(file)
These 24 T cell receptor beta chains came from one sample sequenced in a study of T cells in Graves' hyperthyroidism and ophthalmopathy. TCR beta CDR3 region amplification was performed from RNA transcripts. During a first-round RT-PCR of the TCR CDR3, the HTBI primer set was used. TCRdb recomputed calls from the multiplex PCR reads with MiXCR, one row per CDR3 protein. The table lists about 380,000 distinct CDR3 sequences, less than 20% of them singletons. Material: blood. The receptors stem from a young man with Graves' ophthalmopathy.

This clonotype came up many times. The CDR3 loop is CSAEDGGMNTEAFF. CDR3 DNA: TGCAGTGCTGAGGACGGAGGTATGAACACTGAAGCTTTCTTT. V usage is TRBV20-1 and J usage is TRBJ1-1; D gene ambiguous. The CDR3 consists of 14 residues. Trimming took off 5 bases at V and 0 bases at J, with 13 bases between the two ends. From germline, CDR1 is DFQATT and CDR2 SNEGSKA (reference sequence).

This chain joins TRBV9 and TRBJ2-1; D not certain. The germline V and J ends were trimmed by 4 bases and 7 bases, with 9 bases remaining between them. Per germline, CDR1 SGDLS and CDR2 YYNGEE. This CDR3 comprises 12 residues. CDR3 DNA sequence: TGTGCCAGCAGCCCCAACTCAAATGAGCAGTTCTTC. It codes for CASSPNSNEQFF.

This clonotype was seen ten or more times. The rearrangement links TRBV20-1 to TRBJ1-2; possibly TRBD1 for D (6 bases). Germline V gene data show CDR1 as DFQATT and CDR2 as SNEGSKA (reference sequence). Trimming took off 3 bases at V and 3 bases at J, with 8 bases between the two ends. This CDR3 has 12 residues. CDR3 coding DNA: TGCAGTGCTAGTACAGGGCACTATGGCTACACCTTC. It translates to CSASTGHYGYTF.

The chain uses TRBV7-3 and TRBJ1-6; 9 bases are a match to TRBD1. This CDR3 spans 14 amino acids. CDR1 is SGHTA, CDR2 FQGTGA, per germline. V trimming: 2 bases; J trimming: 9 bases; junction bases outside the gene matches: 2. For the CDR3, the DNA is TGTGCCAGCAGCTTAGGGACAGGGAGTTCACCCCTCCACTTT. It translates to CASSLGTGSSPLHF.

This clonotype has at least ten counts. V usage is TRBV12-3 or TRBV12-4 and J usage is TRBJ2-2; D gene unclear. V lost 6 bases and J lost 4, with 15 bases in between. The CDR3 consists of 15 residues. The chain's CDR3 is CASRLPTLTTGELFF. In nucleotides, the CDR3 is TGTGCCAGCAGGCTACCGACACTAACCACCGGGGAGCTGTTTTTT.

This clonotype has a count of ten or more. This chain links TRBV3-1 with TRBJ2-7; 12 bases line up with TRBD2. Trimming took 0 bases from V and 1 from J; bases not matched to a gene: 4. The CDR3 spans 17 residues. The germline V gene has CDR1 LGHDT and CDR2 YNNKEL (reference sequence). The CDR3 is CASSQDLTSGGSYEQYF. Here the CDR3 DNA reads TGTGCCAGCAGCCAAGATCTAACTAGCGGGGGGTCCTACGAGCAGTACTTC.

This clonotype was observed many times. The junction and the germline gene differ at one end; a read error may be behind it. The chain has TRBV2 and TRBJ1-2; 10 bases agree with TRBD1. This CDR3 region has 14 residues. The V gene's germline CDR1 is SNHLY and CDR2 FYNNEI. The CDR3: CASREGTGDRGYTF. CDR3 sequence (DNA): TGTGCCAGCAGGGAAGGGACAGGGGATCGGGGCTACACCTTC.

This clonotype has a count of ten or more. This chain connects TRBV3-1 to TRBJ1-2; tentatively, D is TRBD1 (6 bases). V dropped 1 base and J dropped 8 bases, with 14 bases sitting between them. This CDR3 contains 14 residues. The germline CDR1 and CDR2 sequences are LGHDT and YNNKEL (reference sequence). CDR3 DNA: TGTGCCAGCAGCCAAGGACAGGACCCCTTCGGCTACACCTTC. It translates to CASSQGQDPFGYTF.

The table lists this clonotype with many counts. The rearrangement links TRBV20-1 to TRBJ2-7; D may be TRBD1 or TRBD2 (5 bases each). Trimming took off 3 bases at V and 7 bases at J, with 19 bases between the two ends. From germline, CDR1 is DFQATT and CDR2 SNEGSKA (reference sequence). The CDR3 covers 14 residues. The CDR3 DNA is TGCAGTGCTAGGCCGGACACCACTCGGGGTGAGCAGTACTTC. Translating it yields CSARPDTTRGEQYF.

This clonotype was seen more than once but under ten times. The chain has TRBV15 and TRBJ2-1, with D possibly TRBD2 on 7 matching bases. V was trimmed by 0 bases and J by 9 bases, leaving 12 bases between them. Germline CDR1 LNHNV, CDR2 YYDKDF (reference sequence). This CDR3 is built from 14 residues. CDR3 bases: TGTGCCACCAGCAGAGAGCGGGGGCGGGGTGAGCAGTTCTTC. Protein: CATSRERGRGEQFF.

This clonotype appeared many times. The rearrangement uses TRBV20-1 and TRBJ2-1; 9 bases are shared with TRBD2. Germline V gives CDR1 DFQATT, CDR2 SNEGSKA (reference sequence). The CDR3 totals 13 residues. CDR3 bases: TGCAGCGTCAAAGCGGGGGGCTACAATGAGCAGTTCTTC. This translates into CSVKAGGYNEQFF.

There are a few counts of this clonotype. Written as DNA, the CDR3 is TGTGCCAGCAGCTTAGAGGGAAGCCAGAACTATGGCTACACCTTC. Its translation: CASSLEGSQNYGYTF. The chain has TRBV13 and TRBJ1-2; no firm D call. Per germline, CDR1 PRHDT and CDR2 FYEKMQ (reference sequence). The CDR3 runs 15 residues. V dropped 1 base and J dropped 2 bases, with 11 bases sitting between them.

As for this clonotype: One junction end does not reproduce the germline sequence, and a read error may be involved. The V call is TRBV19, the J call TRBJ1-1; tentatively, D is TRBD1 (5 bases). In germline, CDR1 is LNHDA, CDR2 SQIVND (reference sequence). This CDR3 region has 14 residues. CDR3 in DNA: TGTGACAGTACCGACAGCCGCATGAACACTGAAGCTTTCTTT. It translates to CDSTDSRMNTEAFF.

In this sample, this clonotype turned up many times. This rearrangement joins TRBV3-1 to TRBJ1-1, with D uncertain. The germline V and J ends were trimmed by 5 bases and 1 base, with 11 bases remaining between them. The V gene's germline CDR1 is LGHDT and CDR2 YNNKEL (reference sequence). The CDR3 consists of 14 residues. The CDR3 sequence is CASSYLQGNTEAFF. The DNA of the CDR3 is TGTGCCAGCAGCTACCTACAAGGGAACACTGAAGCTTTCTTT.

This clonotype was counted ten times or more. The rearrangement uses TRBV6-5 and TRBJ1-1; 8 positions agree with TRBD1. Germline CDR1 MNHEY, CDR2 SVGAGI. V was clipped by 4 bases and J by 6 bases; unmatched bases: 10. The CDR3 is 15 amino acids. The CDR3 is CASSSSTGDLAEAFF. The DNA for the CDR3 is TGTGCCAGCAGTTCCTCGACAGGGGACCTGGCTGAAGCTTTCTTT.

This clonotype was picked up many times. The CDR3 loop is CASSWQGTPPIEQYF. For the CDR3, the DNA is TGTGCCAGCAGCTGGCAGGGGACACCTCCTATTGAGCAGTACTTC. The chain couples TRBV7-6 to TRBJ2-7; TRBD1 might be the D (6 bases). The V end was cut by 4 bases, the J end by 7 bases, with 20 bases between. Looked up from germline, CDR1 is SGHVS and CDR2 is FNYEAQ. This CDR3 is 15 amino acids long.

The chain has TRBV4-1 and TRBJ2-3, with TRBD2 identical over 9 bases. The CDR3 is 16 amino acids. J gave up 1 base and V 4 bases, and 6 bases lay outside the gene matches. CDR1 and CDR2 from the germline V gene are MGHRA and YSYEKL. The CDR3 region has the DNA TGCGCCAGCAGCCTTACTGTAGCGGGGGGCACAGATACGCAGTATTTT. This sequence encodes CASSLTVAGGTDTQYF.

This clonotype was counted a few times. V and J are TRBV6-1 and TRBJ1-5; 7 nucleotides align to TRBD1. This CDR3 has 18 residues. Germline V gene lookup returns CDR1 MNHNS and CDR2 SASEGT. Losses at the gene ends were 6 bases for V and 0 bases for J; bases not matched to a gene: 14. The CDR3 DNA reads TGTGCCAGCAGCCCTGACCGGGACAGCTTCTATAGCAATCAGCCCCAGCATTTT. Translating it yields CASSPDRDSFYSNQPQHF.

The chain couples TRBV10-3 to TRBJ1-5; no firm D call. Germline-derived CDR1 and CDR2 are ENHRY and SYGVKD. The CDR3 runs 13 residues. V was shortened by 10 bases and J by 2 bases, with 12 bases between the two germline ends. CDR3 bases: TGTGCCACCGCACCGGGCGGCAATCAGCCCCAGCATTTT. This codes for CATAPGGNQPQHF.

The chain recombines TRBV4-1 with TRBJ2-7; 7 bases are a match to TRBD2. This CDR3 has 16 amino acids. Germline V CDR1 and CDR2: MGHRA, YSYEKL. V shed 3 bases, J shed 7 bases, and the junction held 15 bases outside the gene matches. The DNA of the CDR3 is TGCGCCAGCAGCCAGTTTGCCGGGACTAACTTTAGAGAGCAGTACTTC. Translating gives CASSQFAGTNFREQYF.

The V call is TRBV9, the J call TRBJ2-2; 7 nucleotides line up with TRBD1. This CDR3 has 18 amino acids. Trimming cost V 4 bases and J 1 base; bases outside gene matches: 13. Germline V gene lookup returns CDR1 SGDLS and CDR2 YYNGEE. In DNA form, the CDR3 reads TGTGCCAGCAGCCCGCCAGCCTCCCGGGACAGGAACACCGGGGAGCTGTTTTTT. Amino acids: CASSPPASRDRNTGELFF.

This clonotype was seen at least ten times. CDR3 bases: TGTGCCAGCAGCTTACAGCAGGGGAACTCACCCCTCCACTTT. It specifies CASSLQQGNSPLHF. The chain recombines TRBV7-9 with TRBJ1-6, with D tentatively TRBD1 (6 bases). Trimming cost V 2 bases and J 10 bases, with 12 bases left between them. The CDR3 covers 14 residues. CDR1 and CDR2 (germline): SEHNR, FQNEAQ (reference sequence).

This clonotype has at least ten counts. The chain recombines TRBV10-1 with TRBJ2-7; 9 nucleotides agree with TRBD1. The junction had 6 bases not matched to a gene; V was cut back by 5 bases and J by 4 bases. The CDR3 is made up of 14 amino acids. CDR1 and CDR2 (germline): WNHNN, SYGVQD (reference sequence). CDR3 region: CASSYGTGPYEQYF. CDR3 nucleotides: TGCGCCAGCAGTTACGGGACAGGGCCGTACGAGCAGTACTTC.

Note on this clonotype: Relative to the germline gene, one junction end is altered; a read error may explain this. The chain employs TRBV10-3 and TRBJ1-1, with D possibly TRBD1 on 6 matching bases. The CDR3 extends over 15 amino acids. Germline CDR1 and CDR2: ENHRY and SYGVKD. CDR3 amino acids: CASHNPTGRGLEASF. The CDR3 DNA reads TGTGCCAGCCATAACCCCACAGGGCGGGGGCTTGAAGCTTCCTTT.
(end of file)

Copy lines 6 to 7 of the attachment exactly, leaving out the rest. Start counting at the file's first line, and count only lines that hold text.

This clonotype has at least ten counts. V usage is TRBV12-3 or TRBV12-4 and J usage is TRBJ2-2; D gene unclear. V lost 6 bases and J lost 4, with 15 bases in between. The CDR3 consists of 15 residues. The chain's CDR3 is CASRLPTLTTGELFF. In nucleotides, the CDR3 is TGTGCCAGCAGGCTACCGACACTAACCACCGGGGAGCTGTTTTTT.

This clonotype has a count of ten or more. This chain links TRBV3-1 with TRBJ2-7; 12 bases line up with TRBD2. Trimming took 0 bases from V and 1 from J; bases not matched to a gene: 4. The CDR3 spans 17 residues. The germline V gene has CDR1 LGHDT and CDR2 YNNKEL (reference sequence). The CDR3 is CASSQDLTSGGSYEQYF. Here the CDR3 DNA reads TGTGCCAGCAGCCAAGATCTAACTAGCGGGGGGTCCTACGAGCAGTACTTC.